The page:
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'The Day After' at 40

The classic about nuclear armageddon now seems shamelessly manipulative.

Denver Post Archives
A group views 'The Day After' in 1983 (Denver Post via Getty Images)

In Woody Allen’s classic romantic comedy Manhattan, Woody’s character insists that he was part of the World War II generation. His girlfriend points out that he was eight years old during the war. “Right, I was never in the trenches,” he says. “I was caught right in the middle. It was a very tough position.”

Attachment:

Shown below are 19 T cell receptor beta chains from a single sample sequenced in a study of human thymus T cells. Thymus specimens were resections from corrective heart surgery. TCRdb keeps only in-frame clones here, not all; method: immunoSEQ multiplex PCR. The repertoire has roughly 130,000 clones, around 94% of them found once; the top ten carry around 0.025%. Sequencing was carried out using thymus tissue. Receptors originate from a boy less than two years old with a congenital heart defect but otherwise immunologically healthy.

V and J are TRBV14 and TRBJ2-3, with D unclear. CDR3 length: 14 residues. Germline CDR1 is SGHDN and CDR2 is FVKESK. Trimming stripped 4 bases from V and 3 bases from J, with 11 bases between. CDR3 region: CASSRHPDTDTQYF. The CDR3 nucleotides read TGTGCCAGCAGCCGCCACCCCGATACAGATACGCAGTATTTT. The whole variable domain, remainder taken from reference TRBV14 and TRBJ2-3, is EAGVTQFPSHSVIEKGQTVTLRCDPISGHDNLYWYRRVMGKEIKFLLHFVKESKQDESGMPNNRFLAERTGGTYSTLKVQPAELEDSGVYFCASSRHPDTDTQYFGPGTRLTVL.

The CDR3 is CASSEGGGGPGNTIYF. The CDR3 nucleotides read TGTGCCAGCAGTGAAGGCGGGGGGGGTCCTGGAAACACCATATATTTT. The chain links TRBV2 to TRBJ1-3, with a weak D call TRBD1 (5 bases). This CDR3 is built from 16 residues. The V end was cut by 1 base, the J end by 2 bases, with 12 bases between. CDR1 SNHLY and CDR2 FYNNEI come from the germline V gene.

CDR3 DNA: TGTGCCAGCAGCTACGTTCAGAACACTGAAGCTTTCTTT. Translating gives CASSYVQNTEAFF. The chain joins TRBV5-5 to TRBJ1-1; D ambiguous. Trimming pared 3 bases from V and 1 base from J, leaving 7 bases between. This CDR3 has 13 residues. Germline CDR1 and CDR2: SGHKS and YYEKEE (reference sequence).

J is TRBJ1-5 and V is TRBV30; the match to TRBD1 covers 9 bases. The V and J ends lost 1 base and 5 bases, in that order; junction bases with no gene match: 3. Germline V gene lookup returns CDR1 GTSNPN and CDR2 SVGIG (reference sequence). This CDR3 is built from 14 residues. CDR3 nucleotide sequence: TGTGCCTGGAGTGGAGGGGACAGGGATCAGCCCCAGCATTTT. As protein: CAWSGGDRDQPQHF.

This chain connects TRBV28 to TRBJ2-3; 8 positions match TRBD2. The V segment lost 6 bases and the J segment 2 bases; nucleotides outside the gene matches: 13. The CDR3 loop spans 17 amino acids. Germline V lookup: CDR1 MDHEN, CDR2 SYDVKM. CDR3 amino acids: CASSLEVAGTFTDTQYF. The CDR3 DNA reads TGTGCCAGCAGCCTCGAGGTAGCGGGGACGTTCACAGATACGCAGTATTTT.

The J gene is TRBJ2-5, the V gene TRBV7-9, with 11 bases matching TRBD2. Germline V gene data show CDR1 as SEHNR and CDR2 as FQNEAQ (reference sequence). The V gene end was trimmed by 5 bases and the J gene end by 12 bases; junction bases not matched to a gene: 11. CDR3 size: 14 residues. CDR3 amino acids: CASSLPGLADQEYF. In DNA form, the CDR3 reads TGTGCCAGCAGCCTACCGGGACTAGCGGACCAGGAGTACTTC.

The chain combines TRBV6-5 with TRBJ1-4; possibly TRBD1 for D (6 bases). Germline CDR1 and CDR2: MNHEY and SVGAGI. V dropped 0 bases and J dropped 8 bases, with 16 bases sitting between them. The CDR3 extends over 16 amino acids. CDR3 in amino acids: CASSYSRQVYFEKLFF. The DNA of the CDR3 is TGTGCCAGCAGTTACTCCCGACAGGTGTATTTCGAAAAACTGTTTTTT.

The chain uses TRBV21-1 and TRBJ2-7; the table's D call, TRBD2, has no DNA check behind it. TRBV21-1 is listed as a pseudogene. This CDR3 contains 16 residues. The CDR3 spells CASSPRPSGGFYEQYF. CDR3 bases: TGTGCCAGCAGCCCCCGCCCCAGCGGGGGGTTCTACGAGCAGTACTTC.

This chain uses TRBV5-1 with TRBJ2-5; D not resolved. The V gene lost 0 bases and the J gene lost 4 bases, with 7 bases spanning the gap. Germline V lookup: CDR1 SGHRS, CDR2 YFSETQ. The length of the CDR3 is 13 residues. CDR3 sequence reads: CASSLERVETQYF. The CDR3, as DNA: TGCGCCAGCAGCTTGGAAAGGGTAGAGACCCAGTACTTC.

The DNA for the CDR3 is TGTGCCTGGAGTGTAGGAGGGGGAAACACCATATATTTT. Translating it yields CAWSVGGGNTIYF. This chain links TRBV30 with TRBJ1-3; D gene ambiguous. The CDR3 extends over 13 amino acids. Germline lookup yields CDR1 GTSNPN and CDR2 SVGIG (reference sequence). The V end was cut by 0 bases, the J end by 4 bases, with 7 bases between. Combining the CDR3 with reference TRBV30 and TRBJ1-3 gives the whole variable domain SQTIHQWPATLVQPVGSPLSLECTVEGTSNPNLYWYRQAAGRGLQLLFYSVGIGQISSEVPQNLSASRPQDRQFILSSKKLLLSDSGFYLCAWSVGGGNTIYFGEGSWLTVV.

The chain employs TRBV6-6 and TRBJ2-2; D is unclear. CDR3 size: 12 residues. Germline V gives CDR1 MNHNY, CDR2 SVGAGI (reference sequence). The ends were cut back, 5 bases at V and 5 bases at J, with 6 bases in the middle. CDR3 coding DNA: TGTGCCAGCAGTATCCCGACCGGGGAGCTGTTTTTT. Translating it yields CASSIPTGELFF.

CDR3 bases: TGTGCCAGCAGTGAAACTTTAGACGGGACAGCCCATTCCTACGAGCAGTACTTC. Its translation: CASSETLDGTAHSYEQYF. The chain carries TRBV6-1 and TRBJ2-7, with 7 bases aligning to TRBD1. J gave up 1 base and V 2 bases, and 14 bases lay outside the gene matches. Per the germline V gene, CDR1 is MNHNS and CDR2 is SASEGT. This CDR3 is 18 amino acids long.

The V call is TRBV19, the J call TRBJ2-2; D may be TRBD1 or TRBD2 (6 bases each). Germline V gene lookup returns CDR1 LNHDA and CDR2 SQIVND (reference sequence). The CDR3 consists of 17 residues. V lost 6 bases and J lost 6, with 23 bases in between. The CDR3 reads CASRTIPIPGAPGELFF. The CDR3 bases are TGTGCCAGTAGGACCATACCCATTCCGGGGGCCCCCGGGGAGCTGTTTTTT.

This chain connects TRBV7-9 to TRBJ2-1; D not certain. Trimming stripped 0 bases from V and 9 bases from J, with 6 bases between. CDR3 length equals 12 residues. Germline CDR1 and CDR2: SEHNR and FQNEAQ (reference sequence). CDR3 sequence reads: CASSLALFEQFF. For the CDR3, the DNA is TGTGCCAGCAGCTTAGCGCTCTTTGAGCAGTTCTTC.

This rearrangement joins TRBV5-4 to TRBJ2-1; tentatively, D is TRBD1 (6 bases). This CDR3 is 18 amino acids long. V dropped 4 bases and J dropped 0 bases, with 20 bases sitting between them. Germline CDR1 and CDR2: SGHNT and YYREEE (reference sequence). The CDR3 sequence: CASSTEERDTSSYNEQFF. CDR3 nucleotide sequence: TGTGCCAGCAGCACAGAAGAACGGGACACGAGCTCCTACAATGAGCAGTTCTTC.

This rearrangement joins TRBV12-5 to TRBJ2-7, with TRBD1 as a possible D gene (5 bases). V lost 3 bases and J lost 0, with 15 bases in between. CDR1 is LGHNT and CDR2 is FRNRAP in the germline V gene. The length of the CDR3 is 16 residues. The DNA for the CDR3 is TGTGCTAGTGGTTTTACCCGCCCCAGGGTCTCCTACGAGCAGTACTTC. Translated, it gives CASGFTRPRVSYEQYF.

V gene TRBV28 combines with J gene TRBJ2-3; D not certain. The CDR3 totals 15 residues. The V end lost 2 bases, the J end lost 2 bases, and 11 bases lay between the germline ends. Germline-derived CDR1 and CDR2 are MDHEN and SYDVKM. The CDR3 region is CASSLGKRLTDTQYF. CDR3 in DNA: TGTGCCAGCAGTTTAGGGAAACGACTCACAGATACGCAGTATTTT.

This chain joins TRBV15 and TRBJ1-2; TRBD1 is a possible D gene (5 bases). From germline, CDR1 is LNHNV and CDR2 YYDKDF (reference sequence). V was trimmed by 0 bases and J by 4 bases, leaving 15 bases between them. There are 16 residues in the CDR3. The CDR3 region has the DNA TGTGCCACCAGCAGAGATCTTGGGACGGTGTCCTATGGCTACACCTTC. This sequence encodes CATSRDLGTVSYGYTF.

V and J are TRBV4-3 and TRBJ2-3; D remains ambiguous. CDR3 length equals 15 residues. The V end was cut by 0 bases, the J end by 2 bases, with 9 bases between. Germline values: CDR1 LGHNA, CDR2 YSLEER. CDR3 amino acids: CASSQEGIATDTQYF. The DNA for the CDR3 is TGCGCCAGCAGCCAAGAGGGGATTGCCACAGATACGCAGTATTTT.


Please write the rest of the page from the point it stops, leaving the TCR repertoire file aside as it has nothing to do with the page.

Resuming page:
I was reminded of this bit of repartee when considering my curious relationship with the notorious made-for-TV movie The Day After, which imagined in stark and shocking detail the effects of nuclear war on a group of middle-class Americans in Lawrence, Kansas. The movie, which starred Jason Robards, John Lithgow, JoBeth Williams, and Steve Guttenberg, turns 40 this year.